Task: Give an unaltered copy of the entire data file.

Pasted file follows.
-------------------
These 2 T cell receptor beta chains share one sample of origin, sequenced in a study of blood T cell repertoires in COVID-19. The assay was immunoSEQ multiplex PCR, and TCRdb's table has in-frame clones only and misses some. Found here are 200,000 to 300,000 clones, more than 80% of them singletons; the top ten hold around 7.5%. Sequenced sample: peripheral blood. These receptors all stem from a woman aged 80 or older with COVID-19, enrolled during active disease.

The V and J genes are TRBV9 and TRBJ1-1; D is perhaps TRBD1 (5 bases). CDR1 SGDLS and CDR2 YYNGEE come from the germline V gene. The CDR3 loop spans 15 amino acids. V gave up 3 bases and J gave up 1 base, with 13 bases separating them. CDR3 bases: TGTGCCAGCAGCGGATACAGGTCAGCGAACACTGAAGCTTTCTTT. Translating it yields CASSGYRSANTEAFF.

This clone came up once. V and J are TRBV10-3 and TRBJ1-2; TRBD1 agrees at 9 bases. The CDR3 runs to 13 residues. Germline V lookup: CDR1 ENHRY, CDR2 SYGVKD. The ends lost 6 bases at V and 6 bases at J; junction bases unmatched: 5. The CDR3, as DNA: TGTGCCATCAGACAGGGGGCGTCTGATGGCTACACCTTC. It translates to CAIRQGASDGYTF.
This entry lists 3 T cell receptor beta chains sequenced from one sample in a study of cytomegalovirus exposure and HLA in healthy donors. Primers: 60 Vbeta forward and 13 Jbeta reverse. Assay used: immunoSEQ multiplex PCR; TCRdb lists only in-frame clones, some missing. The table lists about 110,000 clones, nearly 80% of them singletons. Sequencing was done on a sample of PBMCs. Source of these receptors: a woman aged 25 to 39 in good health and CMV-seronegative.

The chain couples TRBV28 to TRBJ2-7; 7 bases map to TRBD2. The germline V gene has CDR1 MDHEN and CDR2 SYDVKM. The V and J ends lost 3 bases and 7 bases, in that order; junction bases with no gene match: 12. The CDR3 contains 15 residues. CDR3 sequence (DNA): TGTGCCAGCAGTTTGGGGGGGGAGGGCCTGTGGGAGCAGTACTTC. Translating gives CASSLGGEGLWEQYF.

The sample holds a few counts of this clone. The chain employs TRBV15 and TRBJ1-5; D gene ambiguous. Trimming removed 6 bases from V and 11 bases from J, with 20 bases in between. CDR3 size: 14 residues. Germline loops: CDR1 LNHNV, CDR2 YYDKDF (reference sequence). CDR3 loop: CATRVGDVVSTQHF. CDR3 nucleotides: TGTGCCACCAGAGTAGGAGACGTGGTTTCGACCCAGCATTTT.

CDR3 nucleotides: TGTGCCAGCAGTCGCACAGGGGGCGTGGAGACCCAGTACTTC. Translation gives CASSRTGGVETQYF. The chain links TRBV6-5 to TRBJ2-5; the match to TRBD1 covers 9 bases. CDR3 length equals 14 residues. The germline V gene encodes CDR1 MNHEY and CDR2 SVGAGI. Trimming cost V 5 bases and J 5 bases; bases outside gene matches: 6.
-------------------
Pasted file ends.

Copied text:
These 2 T cell receptor beta chains share one sample of origin, sequenced in a study of blood T cell repertoires in COVID-19. The assay was immunoSEQ multiplex PCR, and TCRdb's table has in-frame clones only and misses some. Found here are 200,000 to 300,000 clones, more than 80% of them singletons; the top ten hold around 7.5%. Sequenced sample: peripheral blood. These receptors all stem from a woman aged 80 or older with COVID-19, enrolled during active disease.

The V and J genes are TRBV9 and TRBJ1-1; D is perhaps TRBD1 (5 bases). CDR1 SGDLS and CDR2 YYNGEE come from the germline V gene. The CDR3 loop spans 15 amino acids. V gave up 3 bases and J gave up 1 base, with 13 bases separating them. CDR3 bases: TGTGCCAGCAGCGGATACAGGTCAGCGAACACTGAAGCTTTCTTT. Translating it yields CASSGYRSANTEAFF.

This clone came up once. V and J are TRBV10-3 and TRBJ1-2; TRBD1 agrees at 9 bases. The CDR3 runs to 13 residues. Germline V lookup: CDR1 ENHRY, CDR2 SYGVKD. The ends lost 6 bases at V and 6 bases at J; junction bases unmatched: 5. The CDR3, as DNA: TGTGCCATCAGACAGGGGGCGTCTGATGGCTACACCTTC. It translates to CAIRQGASDGYTF.
This entry lists 3 T cell receptor beta chains sequenced from one sample in a study of cytomegalovirus exposure and HLA in healthy donors. Primers: 60 Vbeta forward and 13 Jbeta reverse. Assay used: immunoSEQ multiplex PCR; TCRdb lists only in-frame clones, some missing. The table lists about 110,000 clones, nearly 80% of them singletons. Sequencing was done on a sample of PBMCs. Source of these receptors: a woman aged 25 to 39 in good health and CMV-seronegative.

The chain couples TRBV28 to TRBJ2-7; 7 bases map to TRBD2. The germline V gene has CDR1 MDHEN and CDR2 SYDVKM. The V and J ends lost 3 bases and 7 bases, in that order; junction bases with no gene match: 12. The CDR3 contains 15 residues. CDR3 sequence (DNA): TGTGCCAGCAGTTTGGGGGGGGAGGGCCTGTGGGAGCAGTACTTC. Translating gives CASSLGGEGLWEQYF.

The sample holds a few counts of this clone. The chain employs TRBV15 and TRBJ1-5; D gene ambiguous. Trimming removed 6 bases from V and 11 bases from J, with 20 bases in between. CDR3 size: 14 residues. Germline loops: CDR1 LNHNV, CDR2 YYDKDF (reference sequence). CDR3 loop: CATRVGDVVSTQHF. CDR3 nucleotides: TGTGCCACCAGAGTAGGAGACGTGGTTTCGACCCAGCATTTT.

CDR3 nucleotides: TGTGCCAGCAGTCGCACAGGGGGCGTGGAGACCCAGTACTTC. Translation gives CASSRTGGVETQYF. The chain links TRBV6-5 to TRBJ2-5; the match to TRBD1 covers 9 bases. CDR3 length equals 14 residues. The germline V gene encodes CDR1 MNHEY and CDR2 SVGAGI. Trimming cost V 5 bases and J 5 bases; bases outside gene matches: 6.